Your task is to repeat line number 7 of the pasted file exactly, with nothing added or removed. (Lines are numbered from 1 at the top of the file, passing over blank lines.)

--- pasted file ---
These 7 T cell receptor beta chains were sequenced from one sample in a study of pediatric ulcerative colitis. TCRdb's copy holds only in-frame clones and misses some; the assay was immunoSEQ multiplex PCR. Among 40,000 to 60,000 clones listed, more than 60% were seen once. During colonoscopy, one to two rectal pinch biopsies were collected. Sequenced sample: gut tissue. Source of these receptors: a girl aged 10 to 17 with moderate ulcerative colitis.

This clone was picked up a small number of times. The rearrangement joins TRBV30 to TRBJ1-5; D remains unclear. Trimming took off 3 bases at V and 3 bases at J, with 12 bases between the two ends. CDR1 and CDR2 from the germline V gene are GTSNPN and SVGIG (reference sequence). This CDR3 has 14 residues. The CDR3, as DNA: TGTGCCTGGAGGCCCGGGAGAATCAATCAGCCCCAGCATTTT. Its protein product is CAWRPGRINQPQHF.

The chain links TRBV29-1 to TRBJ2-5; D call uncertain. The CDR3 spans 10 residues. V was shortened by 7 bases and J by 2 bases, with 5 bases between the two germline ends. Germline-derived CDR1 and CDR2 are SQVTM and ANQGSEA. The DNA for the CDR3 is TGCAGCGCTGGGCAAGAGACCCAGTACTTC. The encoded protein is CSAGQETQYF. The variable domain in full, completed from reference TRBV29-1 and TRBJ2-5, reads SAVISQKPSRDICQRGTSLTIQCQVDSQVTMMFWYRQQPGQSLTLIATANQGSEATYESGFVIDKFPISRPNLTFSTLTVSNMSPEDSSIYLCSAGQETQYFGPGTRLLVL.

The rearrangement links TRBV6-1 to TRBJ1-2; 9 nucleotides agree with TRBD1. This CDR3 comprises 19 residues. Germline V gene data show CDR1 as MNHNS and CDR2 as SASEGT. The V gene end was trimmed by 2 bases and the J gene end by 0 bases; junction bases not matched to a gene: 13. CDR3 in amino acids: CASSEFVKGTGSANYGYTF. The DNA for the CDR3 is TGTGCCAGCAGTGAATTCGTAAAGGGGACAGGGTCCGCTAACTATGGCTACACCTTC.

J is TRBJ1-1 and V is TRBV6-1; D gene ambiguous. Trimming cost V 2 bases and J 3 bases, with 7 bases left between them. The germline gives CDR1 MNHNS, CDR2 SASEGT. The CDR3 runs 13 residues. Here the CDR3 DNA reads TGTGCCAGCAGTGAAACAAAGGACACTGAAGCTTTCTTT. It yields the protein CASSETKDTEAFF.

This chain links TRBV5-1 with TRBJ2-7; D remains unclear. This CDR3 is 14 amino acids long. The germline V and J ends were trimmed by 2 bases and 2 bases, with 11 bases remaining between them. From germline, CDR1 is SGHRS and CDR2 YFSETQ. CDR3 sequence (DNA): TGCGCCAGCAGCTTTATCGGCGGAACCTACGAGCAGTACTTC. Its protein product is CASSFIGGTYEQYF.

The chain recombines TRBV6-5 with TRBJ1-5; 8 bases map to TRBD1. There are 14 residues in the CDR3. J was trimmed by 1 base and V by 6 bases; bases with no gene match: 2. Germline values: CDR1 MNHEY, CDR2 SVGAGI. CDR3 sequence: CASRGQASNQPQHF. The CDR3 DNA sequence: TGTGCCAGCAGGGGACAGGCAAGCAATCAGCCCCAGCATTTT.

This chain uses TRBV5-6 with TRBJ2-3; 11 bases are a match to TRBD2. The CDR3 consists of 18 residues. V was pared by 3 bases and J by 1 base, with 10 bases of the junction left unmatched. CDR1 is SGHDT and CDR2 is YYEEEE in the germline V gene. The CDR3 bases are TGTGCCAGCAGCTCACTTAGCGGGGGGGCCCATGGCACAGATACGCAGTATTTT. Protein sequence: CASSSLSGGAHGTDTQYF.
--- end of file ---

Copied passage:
The chain recombines TRBV6-5 with TRBJ1-5; 8 bases map to TRBD1. There are 14 residues in the CDR3. J was trimmed by 1 base and V by 6 bases; bases with no gene match: 2. Germline values: CDR1 MNHEY, CDR2 SVGAGI. CDR3 sequence: CASRGQASNQPQHF. The CDR3 DNA sequence: TGTGCCAGCAGGGGACAGGCAAGCAATCAGCCCCAGCATTTT.